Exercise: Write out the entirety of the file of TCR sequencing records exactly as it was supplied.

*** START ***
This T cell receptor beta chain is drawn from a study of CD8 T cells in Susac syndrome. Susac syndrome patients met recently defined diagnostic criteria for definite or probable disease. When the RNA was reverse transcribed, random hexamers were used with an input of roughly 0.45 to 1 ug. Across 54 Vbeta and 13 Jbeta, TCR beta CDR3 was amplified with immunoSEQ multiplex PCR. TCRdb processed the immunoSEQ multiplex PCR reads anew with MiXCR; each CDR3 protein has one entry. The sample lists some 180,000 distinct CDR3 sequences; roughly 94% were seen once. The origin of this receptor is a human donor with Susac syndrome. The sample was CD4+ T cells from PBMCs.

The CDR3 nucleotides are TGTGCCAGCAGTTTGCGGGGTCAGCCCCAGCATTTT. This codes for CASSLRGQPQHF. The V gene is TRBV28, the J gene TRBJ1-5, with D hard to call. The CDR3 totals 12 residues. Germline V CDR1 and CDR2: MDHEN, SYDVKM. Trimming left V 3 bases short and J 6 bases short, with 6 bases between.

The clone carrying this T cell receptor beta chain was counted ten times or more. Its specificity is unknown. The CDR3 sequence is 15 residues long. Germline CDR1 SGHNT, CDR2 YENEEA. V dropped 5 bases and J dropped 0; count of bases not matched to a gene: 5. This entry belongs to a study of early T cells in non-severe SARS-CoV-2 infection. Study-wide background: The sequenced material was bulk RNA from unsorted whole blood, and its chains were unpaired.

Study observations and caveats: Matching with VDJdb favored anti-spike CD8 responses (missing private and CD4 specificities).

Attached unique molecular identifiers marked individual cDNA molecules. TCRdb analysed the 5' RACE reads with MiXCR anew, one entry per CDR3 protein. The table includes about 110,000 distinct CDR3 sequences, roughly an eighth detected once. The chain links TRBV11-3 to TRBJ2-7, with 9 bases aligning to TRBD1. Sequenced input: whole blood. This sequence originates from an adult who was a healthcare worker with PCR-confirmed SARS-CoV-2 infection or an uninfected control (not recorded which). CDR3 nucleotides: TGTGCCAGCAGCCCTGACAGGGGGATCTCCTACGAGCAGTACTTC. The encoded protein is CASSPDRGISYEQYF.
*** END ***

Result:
This T cell receptor beta chain is drawn from a study of CD8 T cells in Susac syndrome. Susac syndrome patients met recently defined diagnostic criteria for definite or probable disease. When the RNA was reverse transcribed, random hexamers were used with an input of roughly 0.45 to 1 ug. Across 54 Vbeta and 13 Jbeta, TCR beta CDR3 was amplified with immunoSEQ multiplex PCR. TCRdb processed the immunoSEQ multiplex PCR reads anew with MiXCR; each CDR3 protein has one entry. The sample lists some 180,000 distinct CDR3 sequences; roughly 94% were seen once. The origin of this receptor is a human donor with Susac syndrome. The sample was CD4+ T cells from PBMCs.

The CDR3 nucleotides are TGTGCCAGCAGTTTGCGGGGTCAGCCCCAGCATTTT. This codes for CASSLRGQPQHF. The V gene is TRBV28, the J gene TRBJ1-5, with D hard to call. The CDR3 totals 12 residues. Germline V CDR1 and CDR2: MDHEN, SYDVKM. Trimming left V 3 bases short and J 6 bases short, with 6 bases between.

The clone carrying this T cell receptor beta chain was counted ten times or more. Its specificity is unknown. The CDR3 sequence is 15 residues long. Germline CDR1 SGHNT, CDR2 YENEEA. V dropped 5 bases and J dropped 0; count of bases not matched to a gene: 5. This entry belongs to a study of early T cells in non-severe SARS-CoV-2 infection. Study-wide background: The sequenced material was bulk RNA from unsorted whole blood, and its chains were unpaired.

Study observations and caveats: Matching with VDJdb favored anti-spike CD8 responses (missing private and CD4 specificities).

Attached unique molecular identifiers marked individual cDNA molecules. TCRdb analysed the 5' RACE reads with MiXCR anew, one entry per CDR3 protein. The table includes about 110,000 distinct CDR3 sequences, roughly an eighth detected once. The chain links TRBV11-3 to TRBJ2-7, with 9 bases aligning to TRBD1. Sequenced input: whole blood. This sequence originates from an adult who was a healthcare worker with PCR-confirmed SARS-CoV-2 infection or an uninfected control (not recorded which). CDR3 nucleotides: TGTGCCAGCAGCCCTGACAGGGGGATCTCCTACGAGCAGTACTTC. The encoded protein is CASSPDRGISYEQYF.